The book takes authors over the time span from Chaucer to Jane Austen and analyses their work for features of combustion. Coal and export and import thereof feature throughout the book, the time span of which predates the oil industry. There is a good deal on accidental fires. Shakespeare receives considerable coverage as one of a total on one hundred and one authors who feature. Others include John Donne and (from much later) Francis Scott Key.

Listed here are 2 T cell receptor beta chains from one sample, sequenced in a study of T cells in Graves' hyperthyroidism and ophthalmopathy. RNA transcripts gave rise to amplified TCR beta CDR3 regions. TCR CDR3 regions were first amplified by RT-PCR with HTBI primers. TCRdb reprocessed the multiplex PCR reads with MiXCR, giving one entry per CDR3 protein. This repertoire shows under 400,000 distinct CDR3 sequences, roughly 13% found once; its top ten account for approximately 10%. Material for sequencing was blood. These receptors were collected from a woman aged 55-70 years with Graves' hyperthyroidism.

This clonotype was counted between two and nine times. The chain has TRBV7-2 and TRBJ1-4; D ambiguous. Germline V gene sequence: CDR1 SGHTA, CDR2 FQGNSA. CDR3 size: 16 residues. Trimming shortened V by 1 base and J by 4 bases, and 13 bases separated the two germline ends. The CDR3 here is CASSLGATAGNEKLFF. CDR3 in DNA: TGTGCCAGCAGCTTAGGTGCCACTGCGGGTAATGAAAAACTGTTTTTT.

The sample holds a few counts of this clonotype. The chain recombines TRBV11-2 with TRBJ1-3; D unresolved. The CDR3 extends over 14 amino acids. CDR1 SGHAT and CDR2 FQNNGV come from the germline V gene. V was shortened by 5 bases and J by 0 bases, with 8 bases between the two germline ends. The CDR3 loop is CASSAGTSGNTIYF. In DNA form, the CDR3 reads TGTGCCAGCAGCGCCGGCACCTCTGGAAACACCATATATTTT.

The Great Fire of London features several times as does the American War of Independence. The organisation of the book is author by author in chronological order. There is usually a portrait of the author and introduction in tabular form of quotes from his or her work relevant to combustion. There is discussion point by point, and in many ways the emphasis of the book is application of knowledge of combustion retrospectively to writings from a time when such knowledge was not available. There were two points of interest, recurrent in the book, to arise from this. One is that such knowledge was often intuited long before it was formally expressed according to scientific principles. The second is that in application of combustion or in prevention of unwanted combustion ingenuity which surprises an expert reader is often apparent. This is the first book to investigate English literature in this way, and the author has brought to its writing both a lifetime’s professional involvement with combustion matters and also an interest in English literature which, though not his source of income, he has had since boyhood. The result is a satisfying synthesis of material expected to be of interest to scientists as well as to professional historians of science.